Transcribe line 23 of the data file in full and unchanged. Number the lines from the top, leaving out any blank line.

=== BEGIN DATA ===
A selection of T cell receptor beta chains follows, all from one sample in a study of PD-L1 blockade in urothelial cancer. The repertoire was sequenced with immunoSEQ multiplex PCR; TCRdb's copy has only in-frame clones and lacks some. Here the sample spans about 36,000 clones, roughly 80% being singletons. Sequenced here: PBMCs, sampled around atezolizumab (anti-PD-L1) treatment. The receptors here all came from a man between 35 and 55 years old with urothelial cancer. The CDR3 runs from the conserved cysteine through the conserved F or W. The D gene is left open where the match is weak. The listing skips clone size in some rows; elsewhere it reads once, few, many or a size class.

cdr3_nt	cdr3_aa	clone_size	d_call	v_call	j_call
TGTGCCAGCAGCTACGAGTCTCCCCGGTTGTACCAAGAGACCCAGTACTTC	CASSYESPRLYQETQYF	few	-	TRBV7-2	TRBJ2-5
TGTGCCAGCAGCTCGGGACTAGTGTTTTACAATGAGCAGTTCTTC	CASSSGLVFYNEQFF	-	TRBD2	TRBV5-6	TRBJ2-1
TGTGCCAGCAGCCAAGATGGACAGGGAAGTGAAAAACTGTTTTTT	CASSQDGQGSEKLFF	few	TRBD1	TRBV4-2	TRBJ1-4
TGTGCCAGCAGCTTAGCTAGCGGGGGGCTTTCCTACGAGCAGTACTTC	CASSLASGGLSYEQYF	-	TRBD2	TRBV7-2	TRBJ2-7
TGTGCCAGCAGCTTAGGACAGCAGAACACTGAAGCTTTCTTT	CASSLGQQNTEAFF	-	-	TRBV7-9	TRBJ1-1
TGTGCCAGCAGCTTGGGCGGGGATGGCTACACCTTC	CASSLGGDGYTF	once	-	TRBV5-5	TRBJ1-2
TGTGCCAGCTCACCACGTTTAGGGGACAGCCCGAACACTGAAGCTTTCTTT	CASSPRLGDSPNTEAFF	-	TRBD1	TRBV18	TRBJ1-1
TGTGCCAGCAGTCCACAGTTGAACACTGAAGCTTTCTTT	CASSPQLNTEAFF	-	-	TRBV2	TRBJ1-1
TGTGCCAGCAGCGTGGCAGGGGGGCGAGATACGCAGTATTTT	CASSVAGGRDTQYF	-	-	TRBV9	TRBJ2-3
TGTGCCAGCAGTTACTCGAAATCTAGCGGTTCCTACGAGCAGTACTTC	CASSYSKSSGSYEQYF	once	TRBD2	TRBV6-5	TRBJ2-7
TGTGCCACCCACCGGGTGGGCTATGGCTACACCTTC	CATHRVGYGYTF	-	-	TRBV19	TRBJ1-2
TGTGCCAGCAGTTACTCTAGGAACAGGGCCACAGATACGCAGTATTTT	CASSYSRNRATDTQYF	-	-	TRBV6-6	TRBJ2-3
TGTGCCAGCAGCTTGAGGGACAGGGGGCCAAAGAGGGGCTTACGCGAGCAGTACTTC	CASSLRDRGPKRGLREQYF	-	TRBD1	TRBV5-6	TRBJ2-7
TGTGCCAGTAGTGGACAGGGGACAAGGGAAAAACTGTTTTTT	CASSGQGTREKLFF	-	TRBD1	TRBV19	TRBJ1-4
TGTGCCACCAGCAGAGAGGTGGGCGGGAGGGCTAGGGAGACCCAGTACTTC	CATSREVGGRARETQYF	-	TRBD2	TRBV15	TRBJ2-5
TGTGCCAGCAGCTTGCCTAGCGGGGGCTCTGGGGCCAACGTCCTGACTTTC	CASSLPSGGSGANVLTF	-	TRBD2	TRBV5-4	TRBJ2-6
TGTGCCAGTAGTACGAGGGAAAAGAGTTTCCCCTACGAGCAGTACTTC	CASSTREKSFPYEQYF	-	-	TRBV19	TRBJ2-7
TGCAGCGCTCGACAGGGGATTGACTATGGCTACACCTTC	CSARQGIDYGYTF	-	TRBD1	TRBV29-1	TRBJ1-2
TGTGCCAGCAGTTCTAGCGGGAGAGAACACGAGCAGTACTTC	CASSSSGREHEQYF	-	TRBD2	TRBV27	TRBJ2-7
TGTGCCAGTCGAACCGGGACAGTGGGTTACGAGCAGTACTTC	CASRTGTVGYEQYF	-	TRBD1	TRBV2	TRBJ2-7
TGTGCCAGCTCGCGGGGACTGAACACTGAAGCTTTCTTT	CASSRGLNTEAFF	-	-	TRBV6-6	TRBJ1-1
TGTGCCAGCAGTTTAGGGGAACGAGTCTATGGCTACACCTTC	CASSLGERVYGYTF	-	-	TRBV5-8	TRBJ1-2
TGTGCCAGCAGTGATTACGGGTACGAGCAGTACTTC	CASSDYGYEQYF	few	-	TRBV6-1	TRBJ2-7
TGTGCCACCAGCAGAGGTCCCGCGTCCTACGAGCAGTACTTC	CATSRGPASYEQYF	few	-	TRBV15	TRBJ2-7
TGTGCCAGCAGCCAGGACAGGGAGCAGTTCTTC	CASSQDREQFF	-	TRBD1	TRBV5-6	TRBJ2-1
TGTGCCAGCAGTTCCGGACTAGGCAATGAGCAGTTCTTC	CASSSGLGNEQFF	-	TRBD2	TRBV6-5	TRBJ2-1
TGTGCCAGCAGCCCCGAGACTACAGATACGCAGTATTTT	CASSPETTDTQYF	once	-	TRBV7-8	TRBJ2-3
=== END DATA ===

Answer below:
TGTGCCAGCTCGCGGGGACTGAACACTGAAGCTTTCTTT	CASSRGLNTEAFF	-	-	TRBV6-6	TRBJ1-1